Discussion

This is the first study in Asian Indians showing detailed analysis of waist circumference cutoff points using multiple cardiovascular risk factors and BMI as reference points. Waist circumference level 1 cutoff points, which identified those with at least one cardiovascular risk factor and BMI levels of 21–23 kg/m2, were 78 and 72 cm for men and women, respectively. Waist circumference level 2 cutoff points, which identified high odds ratio for cardiovascular risk factor(s) and BMI level of 25 kg/m2, were 90 and 80 cm for men and women, respectively.

Validity of internationally accepted waist circumference action levels has been questioned. In a study of 32 978 subjects from 19 populations with widely different prevalences of overweight (WHO MONICA Project), Molarius et al.22 showed varying sensitivity of waist action levels to identify subjects with overweight or obesity. At waist circumference action level 1, sensitivity varied between 40 and 86% between populations when compared with the cutoff points based on BMI and W-HR, while the specificity was 90%. Further, at waist circumference action level 2, the sensitivity was even lower. The investigators stressed that a substantial proportion of those who would need health advice would be missed according to the presently accepted waist circumference cutoff points, and emphasized a need for population-specific waist circumference cutoff points.22 Lower waist circumference cutoff points than presently accepted have been reported for several non-Asian populations in the following countries: Nigeria, Cameroon, Jamaica, St Lucia, and Barbados,23 Brazil,24 Mexico,25 and Iran.26

A need for setting lower cutoff points of waist circumference for Asian populations has been pointed out by several investigators. McNeely et al.27 reported that only 15 of 240 Japanese Americans studied prospectively met the criteria of abdominal obesity, concluding that the established guidelines for waist circumference were insensitive predictors of risk for development of type 2 diabetes mellitus in Japanese Americans.27 Waist circumference cutoff point were defined to be 80.5 and 71.5 cm for Taiwanese28 and 85 and 80 cm for Chinese men and women, respectively.29 Lower waist circumference cutoff points as compared to the presently accepted values have been shown for other Asian populations as well: Japanese30 and Malays.31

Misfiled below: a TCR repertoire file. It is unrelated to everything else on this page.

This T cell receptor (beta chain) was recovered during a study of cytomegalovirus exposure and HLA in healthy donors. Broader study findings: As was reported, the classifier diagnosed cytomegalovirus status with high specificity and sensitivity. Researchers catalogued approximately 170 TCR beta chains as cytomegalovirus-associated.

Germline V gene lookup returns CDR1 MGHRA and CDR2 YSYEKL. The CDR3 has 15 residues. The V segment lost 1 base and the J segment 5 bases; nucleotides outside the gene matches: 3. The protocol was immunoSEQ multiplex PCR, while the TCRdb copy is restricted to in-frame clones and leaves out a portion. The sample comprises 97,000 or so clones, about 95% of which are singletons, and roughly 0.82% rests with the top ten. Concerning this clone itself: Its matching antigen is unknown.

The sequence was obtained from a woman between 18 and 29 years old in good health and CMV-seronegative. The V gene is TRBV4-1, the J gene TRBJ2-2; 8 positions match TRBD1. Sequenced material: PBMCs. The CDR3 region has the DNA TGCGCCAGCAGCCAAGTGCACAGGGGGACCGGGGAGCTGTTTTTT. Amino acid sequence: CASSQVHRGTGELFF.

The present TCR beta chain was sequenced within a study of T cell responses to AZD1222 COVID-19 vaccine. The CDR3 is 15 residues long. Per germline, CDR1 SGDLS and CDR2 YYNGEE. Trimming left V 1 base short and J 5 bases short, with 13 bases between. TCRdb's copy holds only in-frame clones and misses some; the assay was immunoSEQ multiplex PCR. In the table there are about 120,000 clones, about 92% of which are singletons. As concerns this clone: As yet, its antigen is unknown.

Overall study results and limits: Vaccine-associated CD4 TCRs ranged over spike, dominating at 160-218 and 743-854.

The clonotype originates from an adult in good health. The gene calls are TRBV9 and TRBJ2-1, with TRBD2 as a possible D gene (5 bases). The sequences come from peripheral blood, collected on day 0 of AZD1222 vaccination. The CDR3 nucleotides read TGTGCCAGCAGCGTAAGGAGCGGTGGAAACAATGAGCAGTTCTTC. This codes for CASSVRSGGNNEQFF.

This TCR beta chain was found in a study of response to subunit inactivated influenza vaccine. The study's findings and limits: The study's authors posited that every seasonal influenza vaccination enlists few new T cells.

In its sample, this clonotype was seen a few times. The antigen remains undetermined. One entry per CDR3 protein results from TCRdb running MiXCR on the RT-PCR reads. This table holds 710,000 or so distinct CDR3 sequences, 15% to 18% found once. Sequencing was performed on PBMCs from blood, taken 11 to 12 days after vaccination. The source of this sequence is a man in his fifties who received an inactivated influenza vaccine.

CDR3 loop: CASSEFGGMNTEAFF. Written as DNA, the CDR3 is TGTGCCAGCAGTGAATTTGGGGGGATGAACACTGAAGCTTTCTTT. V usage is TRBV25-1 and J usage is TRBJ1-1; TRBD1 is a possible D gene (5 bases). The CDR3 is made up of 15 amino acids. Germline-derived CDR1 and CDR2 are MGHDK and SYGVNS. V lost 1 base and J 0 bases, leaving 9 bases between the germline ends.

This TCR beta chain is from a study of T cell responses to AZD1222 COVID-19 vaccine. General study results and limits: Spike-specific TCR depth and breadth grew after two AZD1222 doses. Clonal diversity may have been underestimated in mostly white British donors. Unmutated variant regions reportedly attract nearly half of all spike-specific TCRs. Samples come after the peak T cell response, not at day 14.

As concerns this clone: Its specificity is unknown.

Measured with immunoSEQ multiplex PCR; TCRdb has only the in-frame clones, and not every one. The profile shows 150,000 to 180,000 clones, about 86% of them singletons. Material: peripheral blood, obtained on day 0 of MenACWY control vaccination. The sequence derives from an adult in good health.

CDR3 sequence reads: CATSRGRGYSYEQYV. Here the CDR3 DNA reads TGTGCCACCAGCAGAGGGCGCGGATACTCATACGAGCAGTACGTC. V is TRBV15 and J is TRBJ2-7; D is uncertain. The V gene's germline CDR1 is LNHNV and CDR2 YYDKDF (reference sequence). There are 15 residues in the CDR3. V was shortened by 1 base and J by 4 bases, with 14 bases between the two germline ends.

Asian Indians have relatively higher truncal and abdominal fat mass as compared to Caucasians and black population despite similar or less average value of waist circumference.8 Banerji et al.32 showed that visceral adipose tissue mass of Asian Indians was identical to African-American men, despite lower waist circumference (waist circumference: 86.2±8.4 vs 90.9±7.1 cm (P<0.001); visceral fat mass (L): 3.48±0.15 vs 3.49±1.65 (P=NS) in Asian Indians and African-Americans, respectively). Similarly, at a similar value of BMI, Asian Indians have significantly greater total abdominal fat and visceral fat area.33 Finally, truncal subcutaneous fat was significantly higher in Asian Indians having lower waist circumference than white Caucasians.34 High body fat and truncal and abdominal adiposity may result in insulin resistance and other cardiovascular risk factors to manifest in Asian Indians at a lower value of waist circumference than white Caucasians.10, 33, 34